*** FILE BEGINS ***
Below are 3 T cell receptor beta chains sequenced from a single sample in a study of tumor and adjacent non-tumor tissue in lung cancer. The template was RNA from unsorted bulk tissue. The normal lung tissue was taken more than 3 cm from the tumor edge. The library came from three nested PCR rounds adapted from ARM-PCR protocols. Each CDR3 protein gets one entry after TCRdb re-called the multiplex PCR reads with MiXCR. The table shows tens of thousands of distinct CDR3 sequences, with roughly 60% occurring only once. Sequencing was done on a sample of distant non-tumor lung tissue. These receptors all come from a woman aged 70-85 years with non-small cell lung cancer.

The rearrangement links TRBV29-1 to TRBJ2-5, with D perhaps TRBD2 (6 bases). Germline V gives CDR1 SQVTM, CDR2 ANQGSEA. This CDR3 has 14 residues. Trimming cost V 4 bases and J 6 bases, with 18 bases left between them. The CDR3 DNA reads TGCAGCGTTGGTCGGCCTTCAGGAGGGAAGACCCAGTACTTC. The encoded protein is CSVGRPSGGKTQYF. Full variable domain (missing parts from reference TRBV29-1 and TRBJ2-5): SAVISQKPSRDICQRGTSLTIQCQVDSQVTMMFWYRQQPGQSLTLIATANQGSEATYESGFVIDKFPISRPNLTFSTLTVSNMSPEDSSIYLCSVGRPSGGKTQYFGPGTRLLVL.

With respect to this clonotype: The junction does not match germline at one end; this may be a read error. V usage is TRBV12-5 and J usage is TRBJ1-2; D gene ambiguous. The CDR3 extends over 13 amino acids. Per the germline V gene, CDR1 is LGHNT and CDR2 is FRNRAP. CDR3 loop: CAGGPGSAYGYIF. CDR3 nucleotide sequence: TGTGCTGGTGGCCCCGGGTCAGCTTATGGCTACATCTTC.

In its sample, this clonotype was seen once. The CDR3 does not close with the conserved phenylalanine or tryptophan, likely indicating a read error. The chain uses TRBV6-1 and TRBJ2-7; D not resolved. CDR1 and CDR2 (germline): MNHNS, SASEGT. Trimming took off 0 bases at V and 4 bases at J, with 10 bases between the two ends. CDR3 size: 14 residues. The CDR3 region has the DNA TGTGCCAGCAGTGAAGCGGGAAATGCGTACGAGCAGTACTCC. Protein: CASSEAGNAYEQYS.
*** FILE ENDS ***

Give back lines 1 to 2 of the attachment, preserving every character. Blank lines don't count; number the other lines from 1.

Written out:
Below are 3 T cell receptor beta chains sequenced from a single sample in a study of tumor and adjacent non-tumor tissue in lung cancer. The template was RNA from unsorted bulk tissue. The normal lung tissue was taken more than 3 cm from the tumor edge. The library came from three nested PCR rounds adapted from ARM-PCR protocols. Each CDR3 protein gets one entry after TCRdb re-called the multiplex PCR reads with MiXCR. The table shows tens of thousands of distinct CDR3 sequences, with roughly 60% occurring only once. Sequencing was done on a sample of distant non-tumor lung tissue. These receptors all come from a woman aged 70-85 years with non-small cell lung cancer.

The rearrangement links TRBV29-1 to TRBJ2-5, with D perhaps TRBD2 (6 bases). Germline V gives CDR1 SQVTM, CDR2 ANQGSEA. This CDR3 has 14 residues. Trimming cost V 4 bases and J 6 bases, with 18 bases left between them. The CDR3 DNA reads TGCAGCGTTGGTCGGCCTTCAGGAGGGAAGACCCAGTACTTC. The encoded protein is CSVGRPSGGKTQYF. Full variable domain (missing parts from reference TRBV29-1 and TRBJ2-5): SAVISQKPSRDICQRGTSLTIQCQVDSQVTMMFWYRQQPGQSLTLIATANQGSEATYESGFVIDKFPISRPNLTFSTLTVSNMSPEDSSIYLCSVGRPSGGKTQYFGPGTRLLVL.